Increased Risk of Childhood Acute Lymphoblastic Leukemia (ALL) by Prenatal and Postnatal Exposure to High Voltage Power Lines : A Case Control Study in Isfahan, Iran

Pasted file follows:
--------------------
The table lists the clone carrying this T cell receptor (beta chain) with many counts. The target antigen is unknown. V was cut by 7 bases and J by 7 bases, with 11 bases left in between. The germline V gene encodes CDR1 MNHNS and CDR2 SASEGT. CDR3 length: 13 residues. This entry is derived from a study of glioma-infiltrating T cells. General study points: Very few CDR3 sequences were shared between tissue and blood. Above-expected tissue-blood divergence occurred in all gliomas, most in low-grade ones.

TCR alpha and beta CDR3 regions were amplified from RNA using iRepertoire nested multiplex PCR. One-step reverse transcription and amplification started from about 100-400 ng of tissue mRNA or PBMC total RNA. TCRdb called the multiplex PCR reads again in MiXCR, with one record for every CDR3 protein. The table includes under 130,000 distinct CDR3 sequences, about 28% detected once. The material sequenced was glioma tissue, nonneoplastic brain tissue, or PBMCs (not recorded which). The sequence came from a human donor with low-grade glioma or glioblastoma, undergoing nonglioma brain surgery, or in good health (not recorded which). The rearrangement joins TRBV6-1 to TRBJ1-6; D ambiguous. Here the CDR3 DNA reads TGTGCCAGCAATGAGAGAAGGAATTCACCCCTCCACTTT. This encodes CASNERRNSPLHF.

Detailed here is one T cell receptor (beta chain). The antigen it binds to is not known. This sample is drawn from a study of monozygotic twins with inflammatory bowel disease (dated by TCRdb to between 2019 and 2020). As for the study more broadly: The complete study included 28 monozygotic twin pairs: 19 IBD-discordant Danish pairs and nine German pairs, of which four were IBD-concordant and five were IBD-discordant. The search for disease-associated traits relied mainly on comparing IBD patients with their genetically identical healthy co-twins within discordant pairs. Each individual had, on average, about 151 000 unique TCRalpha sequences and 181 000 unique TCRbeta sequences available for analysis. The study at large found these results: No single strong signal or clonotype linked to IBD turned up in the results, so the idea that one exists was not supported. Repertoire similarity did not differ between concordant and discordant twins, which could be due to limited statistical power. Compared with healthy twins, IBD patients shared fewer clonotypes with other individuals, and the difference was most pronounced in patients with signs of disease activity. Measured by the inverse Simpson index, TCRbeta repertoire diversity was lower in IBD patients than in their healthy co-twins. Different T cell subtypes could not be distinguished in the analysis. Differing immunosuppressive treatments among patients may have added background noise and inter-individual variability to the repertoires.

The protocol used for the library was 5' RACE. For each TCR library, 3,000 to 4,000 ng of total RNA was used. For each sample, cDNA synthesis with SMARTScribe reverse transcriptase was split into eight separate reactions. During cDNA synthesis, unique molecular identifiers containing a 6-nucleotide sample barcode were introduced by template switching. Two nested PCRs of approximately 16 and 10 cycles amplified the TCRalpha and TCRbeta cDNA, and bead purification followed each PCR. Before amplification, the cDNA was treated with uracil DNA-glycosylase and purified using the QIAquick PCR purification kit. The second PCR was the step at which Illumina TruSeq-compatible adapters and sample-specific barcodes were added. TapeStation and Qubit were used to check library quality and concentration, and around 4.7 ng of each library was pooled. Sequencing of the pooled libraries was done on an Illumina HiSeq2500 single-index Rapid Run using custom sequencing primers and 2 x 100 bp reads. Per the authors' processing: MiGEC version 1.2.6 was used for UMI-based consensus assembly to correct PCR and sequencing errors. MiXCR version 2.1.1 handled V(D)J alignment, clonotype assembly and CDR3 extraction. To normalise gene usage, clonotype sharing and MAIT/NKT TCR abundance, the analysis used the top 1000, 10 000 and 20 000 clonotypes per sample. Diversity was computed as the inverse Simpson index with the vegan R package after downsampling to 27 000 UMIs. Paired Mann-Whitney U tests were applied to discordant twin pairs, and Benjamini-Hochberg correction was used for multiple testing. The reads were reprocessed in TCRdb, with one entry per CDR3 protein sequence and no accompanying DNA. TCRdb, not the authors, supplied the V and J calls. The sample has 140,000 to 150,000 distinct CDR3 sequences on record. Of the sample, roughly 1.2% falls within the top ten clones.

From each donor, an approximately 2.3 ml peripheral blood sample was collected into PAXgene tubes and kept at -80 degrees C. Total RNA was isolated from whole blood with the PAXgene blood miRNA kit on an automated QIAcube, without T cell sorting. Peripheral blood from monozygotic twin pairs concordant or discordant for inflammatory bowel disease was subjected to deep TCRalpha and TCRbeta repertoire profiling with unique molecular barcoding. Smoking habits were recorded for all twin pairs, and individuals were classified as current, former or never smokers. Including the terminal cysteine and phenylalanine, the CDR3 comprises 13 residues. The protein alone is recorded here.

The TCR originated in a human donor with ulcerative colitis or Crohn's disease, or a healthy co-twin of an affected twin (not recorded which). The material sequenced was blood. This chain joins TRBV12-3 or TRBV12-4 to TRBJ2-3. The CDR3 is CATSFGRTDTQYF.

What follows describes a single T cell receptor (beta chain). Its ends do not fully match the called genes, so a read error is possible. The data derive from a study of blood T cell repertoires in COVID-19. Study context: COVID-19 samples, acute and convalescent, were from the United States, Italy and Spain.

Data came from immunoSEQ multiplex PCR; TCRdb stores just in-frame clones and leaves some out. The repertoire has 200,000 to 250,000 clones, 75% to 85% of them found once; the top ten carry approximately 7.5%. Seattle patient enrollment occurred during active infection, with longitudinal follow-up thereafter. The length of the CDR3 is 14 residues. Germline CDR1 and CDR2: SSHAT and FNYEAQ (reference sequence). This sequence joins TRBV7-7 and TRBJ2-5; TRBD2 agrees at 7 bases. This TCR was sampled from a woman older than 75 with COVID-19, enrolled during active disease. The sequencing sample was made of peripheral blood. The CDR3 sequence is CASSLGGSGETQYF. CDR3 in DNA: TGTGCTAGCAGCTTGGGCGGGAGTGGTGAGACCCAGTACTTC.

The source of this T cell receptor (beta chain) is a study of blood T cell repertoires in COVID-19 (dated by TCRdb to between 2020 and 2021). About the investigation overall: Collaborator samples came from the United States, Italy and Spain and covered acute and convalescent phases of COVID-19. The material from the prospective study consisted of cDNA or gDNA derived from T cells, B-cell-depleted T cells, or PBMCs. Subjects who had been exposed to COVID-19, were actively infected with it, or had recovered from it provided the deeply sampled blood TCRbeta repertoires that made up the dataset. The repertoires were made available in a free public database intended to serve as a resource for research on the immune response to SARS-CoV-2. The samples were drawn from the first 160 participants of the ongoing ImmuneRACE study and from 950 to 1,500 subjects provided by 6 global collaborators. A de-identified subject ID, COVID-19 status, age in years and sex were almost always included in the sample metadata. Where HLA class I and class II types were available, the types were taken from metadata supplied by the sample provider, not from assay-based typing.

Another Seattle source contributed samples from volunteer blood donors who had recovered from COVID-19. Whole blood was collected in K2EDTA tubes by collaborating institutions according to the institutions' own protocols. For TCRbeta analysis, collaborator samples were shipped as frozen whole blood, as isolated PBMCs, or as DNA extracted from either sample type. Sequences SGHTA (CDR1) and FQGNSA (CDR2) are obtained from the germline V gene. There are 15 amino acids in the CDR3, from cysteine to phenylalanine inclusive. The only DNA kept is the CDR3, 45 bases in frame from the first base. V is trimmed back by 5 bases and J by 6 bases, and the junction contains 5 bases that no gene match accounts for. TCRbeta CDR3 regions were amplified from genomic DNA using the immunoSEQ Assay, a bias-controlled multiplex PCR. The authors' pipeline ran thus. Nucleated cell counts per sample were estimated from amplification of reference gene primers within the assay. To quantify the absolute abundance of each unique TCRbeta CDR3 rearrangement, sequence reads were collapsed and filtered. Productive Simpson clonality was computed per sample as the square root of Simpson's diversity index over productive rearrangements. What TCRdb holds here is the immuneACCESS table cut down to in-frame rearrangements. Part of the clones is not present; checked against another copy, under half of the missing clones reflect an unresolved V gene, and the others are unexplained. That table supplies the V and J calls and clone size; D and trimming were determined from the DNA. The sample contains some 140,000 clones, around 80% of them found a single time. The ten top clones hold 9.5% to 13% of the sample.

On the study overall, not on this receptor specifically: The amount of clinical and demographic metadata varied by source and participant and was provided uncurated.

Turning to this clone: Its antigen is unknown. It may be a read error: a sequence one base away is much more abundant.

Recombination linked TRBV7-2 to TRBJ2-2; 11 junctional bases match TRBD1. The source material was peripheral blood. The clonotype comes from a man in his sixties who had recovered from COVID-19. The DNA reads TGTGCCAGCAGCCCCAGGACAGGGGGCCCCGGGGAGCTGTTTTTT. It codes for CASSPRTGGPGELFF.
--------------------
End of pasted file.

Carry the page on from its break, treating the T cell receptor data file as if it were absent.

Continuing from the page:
Childhood acute lymphoblastic leukemia (ALL) is one of the most common hematologic malignancies,accounting for one fourth of all childhood cancer cases. Exposure to environmental factors around the time ofconception or pregnancy can increase the risk of ALL in the offspring.This study aimed to evaluted the role ofprenatal and postnatal exposure to high voltage power lines on the incidence of childhood ALL.This cross-sectionalcase control study was carried out on 22 cases and 100 controls who were born and lived in low socioeconomicfamilies in Isfahan and hospitalized for therapeutic purposes in different hospitals from 2013-2014.With regardto the underlying risk factors, familial history and parental factors were noted but in this age, socioeonomic andzonal matched case control study, prenatal and childhood exposure to high voltage power lines was consideredas the most important environmental risk factors of ALL (p=0.006, OR=3.651, CI 95%, 1.692-7.878). As thepopulation was of low socioeconomic background, use of mobiles, computers and microwave was negligible.Moreover prenatal and postnatal exposure to indoor electrically charged objects was not determined to be asignificant environmental factor. Thus, pre and post natal exposure to high voltage power lines and living inpollutant regions as well as familial influence could be described as risk factors of ALL for the first time in alow socioeconomic status Iranian population